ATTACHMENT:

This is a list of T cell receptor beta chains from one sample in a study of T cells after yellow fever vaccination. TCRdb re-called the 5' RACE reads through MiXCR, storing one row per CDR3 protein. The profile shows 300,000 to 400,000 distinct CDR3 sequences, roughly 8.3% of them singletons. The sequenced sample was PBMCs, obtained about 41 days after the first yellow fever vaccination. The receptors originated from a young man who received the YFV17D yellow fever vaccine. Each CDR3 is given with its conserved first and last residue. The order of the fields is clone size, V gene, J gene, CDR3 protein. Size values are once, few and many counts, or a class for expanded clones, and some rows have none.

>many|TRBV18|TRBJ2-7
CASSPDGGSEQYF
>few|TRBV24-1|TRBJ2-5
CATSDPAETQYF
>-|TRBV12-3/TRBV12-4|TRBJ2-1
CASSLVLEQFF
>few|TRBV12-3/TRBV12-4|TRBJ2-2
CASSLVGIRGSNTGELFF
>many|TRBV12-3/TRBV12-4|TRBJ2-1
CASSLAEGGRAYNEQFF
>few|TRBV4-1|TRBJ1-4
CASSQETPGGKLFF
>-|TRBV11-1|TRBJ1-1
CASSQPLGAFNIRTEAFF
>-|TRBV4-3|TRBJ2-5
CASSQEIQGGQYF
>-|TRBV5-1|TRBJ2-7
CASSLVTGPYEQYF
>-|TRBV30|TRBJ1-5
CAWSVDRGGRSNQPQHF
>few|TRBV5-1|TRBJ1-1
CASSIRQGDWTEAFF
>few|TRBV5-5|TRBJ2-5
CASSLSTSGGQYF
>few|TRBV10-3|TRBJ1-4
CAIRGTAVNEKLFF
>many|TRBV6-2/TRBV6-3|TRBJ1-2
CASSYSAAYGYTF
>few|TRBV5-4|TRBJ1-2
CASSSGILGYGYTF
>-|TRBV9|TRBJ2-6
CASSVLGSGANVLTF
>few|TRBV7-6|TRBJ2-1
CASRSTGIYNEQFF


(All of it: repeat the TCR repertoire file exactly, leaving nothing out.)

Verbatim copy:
This is a list of T cell receptor beta chains from one sample in a study of T cells after yellow fever vaccination. TCRdb re-called the 5' RACE reads through MiXCR, storing one row per CDR3 protein. The profile shows 300,000 to 400,000 distinct CDR3 sequences, roughly 8.3% of them singletons. The sequenced sample was PBMCs, obtained about 41 days after the first yellow fever vaccination. The receptors originated from a young man who received the YFV17D yellow fever vaccine. Each CDR3 is given with its conserved first and last residue. The order of the fields is clone size, V gene, J gene, CDR3 protein. Size values are once, few and many counts, or a class for expanded clones, and some rows have none.

>many|TRBV18|TRBJ2-7
CASSPDGGSEQYF
>few|TRBV24-1|TRBJ2-5
CATSDPAETQYF
>-|TRBV12-3/TRBV12-4|TRBJ2-1
CASSLVLEQFF
>few|TRBV12-3/TRBV12-4|TRBJ2-2
CASSLVGIRGSNTGELFF
>many|TRBV12-3/TRBV12-4|TRBJ2-1
CASSLAEGGRAYNEQFF
>few|TRBV4-1|TRBJ1-4
CASSQETPGGKLFF
>-|TRBV11-1|TRBJ1-1
CASSQPLGAFNIRTEAFF
>-|TRBV4-3|TRBJ2-5
CASSQEIQGGQYF
>-|TRBV5-1|TRBJ2-7
CASSLVTGPYEQYF
>-|TRBV30|TRBJ1-5
CAWSVDRGGRSNQPQHF
>few|TRBV5-1|TRBJ1-1
CASSIRQGDWTEAFF
>few|TRBV5-5|TRBJ2-5
CASSLSTSGGQYF
>few|TRBV10-3|TRBJ1-4
CAIRGTAVNEKLFF
>many|TRBV6-2/TRBV6-3|TRBJ1-2
CASSYSAAYGYTF
>few|TRBV5-4|TRBJ1-2
CASSSGILGYGYTF
>-|TRBV9|TRBJ2-6
CASSVLGSGANVLTF
>few|TRBV7-6|TRBJ2-1
CASRSTGIYNEQFF